Southwest Apologizes to Terminally Ill Boy

By | January 3, 2012

Southwest airlinesLast week, Southwest Airlines apologized to the family of a terminally ill boy after they would not allow him use of a specially made car seat that allows him to sit comfortably. They have advised they are working with the family and hope to learn from the experience to improve their practices.

The concern appeared to be that the seat was not FAA approved. Car seats are supposed to be approved by the FAA and stamped in some way that they are approved for air use. The reasoning behind this is that some seats are not designed for both auto and air. So, the Flight Attendant was enforcing a policy that actually has a rationale. However, in the case of this child, the seat was specially made, as opposed to manufactured.

But, what alternatives did this family have but to give up their special seat and hold the child? That hardly seems safe either. It is possible a solution lay not with the FAA, but with the DOT.

The Air Carrier Access Act requires carriers to, upon request, provide a Complaints Resolution Officer at all times. Carriers must make passengers aware of the CRO’s availability and contact info any time a person complains or raises a concern with carrier personnel or contractors about discrimination, accommodations, or services for passengers with a disability that is not immediately resolved by carrier personnel.

Now, in the busy holiday season, by the time a CRO was found, they could have been taken off the plane. The family consented to remove their son from his safety device because they were convinced they would be unable to fly home any other way. It was, from all reports, a terribly trying incident in the midst of an already difficult family situation.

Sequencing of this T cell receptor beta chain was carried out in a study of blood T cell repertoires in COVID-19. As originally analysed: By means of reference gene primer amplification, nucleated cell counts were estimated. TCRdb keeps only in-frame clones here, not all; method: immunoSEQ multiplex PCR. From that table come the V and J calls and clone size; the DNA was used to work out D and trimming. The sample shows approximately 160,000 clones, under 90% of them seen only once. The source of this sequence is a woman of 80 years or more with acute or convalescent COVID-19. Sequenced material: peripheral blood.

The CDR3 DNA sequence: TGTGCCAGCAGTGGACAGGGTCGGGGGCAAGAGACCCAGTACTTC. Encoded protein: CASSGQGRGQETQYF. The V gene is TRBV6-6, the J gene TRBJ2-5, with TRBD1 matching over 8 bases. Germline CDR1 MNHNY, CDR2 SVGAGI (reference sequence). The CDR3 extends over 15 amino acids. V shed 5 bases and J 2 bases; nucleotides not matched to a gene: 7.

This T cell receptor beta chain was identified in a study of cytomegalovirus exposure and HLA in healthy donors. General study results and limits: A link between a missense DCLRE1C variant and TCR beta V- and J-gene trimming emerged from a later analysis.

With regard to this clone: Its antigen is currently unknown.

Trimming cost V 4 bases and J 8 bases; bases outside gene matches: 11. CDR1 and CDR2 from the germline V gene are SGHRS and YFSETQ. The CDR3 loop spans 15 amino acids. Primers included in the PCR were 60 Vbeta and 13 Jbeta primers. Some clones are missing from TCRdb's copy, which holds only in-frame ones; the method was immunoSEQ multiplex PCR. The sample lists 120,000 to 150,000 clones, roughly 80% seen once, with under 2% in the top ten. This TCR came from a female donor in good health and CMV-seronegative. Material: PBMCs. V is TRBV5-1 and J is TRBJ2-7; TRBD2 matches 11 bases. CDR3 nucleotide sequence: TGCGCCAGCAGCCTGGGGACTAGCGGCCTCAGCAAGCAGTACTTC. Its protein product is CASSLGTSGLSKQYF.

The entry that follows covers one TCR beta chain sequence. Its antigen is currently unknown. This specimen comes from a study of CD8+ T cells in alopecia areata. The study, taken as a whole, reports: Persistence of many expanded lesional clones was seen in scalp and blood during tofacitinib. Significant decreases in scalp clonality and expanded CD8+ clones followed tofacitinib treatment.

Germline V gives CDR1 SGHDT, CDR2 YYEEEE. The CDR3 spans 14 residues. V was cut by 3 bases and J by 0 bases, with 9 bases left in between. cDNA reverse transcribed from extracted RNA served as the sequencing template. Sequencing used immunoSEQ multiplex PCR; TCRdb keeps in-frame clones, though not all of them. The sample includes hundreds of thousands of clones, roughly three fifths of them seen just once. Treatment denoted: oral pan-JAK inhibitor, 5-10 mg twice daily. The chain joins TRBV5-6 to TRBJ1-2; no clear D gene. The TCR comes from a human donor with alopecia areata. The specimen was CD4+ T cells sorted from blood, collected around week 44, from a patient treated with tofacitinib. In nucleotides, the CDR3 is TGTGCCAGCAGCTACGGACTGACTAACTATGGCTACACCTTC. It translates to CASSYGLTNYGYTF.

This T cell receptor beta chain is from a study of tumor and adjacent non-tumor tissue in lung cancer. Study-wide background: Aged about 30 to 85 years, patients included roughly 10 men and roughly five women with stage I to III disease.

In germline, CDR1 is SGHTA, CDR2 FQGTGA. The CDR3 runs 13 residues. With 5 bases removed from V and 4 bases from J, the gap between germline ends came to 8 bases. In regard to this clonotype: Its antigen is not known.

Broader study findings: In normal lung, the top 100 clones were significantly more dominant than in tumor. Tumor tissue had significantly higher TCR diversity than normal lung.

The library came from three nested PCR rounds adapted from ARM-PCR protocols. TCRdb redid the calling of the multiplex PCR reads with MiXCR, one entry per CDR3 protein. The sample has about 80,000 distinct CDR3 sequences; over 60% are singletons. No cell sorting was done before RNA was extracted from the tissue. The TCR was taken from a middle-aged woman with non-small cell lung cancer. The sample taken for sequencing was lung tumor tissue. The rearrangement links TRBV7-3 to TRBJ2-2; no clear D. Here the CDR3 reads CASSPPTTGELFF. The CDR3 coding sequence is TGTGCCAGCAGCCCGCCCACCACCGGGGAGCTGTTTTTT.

They just wanted to cover their butts to make sure that they weren’t going to be fined by the FAA and, therefore, they decided the best thing for Southwest was to put my son at risk,” the boy’s father said. He also admitted that he knew the seat wasn’t FAA approved, but that the FAA didn’t have regulations to govern safety seats for larger children with a medical need, which is certainly an issue that should be addressed.

Flight attendants are charged with enforcing safety regulations, and it is true that enforcement is, to a degree, motivated by fear of fines. But that does not make the regulation less important.And there is a way the Dainiak family can petition to have the FAA reexamine its ruling or grant an exemption. You can find the link here. It would be a direct action we hope they will take to not only help their son, but to help similar children by encouraging a rule to be made to cover them. It seems a positive way to help, as opposed to claiming Southwest was only concerned about a fine.

Southwest has contacts for advising them of special accommodations. Did the family call and advise regarding the situation, knowing it could be a problem? The fact that some flight attendants overlooked a potential safety issue does not mean all flight attendants would, and you cannot count on that. We are very interested to see what Southwest comes up with. The need to enforce safety regulations and the need to assist those who have legitimate needs is a hard balance between two conflicting obligations.

What do you think?